BooXtream - Social DRM To The Max - eBook Watermarking and Personalisation

Thank to traditional DRM, the typical e-book lover can’t legally modify a “protected” Kindle file for reading in Moon+ Reader Pro. Never mind that Moon+’s features leave Amazon’s Kindles, Fires and apps in the dust, a point that TeleRead community members have picked up on.

Under the Digital Millennium Copyright Act, even if you limit your “piracy”-related activities to enjoyment of Treasure Island, you can’t break DRM if you live in the U.S unless you qualify for a special exemption. Similar legal abominations sully the books, so to speak, in other countries. The legalities can be fuzzy and are still under debate, but due to the DMCA’s horrible anti-circumvention provision, the Digital Media Law Project at Harvard has recommended that Web sites not even point to those with DRM-stripping software. Beyond the legalities, there is the technical challenge of breaking DRM, not to mention the time you waste.

Wouldn’t you rather be able to read your books legally and immediately on whatever reader, tablet or cellphone you want? So just what to do, beyond trying to avoid DRMed books, which can be difficult, given the Big Five’s love of the technology?

The best DRM is none, but as a compromise solution, e-book-lovers should encourage Amazon and the like to offer publishers the option of using social DRM. It gives each copy of a book unique identifiers to discourage piracy. But at the same time social DRM lets books be read on all devices capable of reading the particular format. Moon, as it happens, can read books in Mobipocket and a bunch of other formats. Furthermore, without traditional DRM, it is easier to convert books into a variety of formats so you can enjoy your books by way of the best e-reading hardware or software for you.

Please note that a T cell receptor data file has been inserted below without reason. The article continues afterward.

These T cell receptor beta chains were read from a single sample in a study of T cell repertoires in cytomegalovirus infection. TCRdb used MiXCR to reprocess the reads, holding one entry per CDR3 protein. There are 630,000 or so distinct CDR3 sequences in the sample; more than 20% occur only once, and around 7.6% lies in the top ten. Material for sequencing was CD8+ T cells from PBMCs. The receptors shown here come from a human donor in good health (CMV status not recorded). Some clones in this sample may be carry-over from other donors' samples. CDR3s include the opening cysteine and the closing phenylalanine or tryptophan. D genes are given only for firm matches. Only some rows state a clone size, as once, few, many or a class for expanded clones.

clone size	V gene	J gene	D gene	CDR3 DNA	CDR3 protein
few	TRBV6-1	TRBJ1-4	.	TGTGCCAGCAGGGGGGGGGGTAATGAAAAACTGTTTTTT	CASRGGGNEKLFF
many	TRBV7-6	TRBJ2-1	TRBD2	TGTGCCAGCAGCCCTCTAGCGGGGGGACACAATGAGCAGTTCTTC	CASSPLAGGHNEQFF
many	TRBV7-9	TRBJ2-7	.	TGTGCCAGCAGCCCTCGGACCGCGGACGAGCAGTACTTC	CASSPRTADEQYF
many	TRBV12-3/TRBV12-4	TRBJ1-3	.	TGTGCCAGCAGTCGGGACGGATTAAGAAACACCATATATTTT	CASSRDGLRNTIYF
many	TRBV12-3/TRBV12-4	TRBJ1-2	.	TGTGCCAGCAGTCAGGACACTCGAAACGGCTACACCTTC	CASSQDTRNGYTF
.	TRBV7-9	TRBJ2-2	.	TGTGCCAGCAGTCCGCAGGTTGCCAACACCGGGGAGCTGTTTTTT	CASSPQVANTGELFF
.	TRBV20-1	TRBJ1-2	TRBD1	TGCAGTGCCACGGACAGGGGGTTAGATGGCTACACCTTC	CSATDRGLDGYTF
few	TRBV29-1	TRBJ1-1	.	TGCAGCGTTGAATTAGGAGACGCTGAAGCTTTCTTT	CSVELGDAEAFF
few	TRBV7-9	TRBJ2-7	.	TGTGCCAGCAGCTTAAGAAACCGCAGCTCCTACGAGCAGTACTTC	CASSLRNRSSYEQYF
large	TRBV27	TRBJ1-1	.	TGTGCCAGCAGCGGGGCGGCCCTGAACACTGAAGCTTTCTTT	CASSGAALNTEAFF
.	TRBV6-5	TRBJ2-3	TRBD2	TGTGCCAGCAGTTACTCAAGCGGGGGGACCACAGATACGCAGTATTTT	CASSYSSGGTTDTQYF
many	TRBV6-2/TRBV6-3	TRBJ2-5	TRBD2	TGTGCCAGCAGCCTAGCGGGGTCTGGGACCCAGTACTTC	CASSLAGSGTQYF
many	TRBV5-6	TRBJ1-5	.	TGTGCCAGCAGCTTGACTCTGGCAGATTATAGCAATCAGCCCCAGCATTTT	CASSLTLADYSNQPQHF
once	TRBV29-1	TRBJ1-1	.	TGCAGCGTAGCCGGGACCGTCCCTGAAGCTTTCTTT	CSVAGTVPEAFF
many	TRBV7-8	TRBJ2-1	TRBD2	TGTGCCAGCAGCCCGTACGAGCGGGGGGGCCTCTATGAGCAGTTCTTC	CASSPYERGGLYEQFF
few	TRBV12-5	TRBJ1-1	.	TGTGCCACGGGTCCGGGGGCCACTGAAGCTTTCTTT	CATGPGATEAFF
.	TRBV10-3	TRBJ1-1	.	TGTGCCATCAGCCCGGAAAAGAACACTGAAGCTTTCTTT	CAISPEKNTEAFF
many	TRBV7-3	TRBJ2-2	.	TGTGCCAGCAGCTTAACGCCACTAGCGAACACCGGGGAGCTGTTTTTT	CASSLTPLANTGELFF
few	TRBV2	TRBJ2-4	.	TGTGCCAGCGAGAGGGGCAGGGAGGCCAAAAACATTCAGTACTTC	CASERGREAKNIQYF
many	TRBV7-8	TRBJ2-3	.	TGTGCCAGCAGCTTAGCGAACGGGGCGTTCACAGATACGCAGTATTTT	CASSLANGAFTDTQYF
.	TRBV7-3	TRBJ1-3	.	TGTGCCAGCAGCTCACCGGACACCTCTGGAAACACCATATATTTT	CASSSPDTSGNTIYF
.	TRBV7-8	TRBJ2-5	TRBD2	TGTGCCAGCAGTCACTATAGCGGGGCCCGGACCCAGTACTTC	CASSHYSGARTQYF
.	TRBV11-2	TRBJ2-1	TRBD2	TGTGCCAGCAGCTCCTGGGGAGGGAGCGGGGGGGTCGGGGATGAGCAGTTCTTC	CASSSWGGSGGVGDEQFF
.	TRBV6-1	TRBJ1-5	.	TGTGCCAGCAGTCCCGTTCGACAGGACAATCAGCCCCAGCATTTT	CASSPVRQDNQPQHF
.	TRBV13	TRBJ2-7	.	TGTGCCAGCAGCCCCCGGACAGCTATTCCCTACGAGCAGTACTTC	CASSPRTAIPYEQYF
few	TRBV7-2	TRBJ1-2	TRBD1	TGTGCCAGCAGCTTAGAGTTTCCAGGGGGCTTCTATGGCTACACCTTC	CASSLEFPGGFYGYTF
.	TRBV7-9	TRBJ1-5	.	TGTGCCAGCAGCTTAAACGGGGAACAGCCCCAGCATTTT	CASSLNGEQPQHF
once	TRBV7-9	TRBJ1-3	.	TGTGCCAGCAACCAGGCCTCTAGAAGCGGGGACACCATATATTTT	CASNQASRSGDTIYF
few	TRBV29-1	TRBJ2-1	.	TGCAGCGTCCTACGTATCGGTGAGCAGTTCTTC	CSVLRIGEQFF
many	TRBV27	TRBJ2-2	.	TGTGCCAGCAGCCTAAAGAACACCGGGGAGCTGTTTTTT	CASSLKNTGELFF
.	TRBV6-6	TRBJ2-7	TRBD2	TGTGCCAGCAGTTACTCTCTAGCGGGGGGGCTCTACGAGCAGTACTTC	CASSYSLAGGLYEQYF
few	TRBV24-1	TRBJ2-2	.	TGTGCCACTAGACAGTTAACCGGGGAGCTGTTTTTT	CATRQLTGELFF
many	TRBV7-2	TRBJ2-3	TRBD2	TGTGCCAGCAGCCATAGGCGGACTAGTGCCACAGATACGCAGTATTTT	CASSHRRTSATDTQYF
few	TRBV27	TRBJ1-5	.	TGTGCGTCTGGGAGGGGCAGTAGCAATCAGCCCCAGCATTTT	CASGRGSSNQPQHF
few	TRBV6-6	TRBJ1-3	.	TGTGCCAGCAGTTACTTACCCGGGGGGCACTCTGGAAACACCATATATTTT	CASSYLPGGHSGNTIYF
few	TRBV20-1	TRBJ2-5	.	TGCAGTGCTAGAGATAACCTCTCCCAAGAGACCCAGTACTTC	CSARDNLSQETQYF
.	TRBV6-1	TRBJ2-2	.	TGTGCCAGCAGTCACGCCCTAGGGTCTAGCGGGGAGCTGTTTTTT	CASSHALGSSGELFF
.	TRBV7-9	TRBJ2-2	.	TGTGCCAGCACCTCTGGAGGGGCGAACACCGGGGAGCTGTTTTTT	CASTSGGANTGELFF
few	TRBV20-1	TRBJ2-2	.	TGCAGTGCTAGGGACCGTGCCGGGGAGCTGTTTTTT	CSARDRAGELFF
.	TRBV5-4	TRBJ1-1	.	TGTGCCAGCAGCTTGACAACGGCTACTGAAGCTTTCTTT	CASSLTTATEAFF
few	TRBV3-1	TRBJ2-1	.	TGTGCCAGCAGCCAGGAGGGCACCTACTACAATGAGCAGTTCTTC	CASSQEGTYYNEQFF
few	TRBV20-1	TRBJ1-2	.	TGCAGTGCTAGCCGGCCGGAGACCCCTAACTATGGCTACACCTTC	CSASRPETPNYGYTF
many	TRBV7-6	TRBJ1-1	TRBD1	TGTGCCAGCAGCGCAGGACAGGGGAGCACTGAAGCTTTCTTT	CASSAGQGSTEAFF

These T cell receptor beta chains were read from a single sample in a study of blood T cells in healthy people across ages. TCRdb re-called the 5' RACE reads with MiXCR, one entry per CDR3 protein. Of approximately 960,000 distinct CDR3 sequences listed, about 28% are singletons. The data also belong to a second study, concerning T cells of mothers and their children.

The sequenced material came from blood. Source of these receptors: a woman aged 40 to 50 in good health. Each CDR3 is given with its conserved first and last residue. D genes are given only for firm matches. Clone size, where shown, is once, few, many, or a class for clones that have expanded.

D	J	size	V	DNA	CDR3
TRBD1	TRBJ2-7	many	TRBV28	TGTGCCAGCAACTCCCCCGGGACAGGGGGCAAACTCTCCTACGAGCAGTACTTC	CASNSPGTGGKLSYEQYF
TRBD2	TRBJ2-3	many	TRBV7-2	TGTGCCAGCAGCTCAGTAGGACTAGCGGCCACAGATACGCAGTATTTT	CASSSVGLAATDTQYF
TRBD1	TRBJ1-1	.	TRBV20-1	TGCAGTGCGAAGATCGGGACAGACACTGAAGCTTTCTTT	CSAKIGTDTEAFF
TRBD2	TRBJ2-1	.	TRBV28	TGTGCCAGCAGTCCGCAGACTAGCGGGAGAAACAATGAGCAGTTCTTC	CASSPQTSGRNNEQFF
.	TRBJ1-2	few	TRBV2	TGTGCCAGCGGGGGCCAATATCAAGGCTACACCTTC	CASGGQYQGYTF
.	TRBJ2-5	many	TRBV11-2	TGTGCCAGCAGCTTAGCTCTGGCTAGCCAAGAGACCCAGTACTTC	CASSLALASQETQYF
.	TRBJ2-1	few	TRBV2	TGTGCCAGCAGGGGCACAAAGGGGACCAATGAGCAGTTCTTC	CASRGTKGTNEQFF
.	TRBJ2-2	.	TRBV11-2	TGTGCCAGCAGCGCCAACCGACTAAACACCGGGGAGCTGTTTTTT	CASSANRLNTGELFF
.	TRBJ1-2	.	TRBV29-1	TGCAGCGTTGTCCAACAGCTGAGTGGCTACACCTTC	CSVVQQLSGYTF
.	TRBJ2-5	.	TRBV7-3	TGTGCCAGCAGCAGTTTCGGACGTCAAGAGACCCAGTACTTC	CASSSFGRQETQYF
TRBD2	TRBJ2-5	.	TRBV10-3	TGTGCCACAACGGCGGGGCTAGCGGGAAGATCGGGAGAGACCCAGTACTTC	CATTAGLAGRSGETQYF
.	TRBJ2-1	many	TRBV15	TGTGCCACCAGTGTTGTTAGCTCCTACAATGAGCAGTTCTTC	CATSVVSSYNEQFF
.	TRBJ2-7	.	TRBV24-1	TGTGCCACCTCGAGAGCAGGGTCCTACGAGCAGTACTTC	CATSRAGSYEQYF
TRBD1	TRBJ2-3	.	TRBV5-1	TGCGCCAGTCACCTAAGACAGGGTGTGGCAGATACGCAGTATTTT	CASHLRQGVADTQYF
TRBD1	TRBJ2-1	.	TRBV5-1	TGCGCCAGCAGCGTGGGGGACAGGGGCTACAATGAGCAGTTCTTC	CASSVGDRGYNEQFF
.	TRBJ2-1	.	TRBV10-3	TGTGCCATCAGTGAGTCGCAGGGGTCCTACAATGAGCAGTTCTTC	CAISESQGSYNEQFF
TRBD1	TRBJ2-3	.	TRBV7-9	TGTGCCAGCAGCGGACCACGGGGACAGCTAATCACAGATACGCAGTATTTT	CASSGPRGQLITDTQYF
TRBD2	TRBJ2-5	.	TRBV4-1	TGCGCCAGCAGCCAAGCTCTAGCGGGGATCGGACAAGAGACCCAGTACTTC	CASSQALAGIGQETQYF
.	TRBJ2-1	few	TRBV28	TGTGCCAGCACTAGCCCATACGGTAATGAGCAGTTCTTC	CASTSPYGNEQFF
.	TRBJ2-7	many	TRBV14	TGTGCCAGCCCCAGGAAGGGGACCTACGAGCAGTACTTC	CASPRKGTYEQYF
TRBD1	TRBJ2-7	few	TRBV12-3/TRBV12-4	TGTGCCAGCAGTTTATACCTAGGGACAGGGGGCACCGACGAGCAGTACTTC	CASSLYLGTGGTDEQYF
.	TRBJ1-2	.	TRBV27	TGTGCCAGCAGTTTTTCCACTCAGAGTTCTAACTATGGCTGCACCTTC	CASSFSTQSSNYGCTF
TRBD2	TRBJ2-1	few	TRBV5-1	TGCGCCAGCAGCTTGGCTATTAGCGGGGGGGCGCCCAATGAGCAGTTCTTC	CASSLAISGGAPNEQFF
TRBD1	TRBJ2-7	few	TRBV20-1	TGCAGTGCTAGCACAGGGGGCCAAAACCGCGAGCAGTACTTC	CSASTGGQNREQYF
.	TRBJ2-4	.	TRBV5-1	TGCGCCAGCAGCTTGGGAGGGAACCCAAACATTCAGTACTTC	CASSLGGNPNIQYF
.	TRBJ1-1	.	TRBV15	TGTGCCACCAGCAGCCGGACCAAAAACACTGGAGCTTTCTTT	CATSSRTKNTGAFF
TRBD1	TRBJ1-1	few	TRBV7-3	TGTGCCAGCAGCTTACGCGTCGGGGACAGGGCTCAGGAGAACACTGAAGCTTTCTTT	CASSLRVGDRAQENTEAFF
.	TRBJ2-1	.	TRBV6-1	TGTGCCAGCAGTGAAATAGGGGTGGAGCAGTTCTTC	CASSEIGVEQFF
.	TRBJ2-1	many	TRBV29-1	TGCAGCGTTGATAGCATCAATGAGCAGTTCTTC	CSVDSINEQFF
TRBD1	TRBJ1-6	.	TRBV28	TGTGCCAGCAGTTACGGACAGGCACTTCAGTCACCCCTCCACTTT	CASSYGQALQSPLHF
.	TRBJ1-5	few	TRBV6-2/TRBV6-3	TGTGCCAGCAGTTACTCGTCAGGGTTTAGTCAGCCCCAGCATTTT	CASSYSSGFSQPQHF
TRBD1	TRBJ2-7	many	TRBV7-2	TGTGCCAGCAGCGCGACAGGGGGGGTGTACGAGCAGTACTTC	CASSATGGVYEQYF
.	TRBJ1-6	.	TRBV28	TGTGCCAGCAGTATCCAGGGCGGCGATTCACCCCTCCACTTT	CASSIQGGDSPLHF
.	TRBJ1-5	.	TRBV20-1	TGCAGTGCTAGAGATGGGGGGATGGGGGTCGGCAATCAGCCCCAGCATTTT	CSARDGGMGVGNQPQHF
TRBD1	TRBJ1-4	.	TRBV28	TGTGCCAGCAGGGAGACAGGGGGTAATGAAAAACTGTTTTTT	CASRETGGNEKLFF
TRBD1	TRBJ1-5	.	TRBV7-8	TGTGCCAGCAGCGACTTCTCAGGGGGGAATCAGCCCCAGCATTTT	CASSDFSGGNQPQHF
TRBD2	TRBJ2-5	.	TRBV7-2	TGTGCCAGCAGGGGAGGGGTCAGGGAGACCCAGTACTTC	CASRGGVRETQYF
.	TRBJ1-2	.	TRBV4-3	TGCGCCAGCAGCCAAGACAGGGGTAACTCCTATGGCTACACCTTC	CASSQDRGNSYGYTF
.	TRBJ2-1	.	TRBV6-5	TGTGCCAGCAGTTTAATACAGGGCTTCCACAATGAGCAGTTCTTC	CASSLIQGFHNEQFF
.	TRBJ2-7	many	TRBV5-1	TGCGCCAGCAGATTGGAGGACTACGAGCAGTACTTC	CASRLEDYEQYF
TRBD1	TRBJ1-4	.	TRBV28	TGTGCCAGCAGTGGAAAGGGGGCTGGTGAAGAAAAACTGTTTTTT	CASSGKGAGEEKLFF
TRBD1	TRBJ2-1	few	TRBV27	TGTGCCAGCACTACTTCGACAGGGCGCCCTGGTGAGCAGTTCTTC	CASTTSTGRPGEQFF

Enter the social DRM system that Firebrand Technologies is now making available to publishers as an option for protecting copies of forthcoming books sent to reviewers for newspapers, blogs and elsewhere. I’m delighted to see CEO Fran Toolan and friends going the social DRM route. But I really shouldn’t mention Fran without also talking up BooXtream, a Dutch social DRM company on which author J. K. Rowling has relied to help safeguard Harry Potter books sold through her own Pottermore site. Check out this BooXtream video.

Among other things, BooXtream:

  • Offers “visible personalization and multiple invisible watermarks in all data files without sacrificing compatiblity… A publication that has been BooXtreamed can be traced back” to the bookstore “and even to the individual customer.”
  • “Doubles as a digital distribution platform by creating and fulfilling download links on the fly. Use your own repository or use the built in BooXtream® repository to store your master files.”
  • Is “Mobi compatible.” The BooxTream system can “automatically converts watermarked ePub files to Mobi compatible eBook files for your Kindle users.”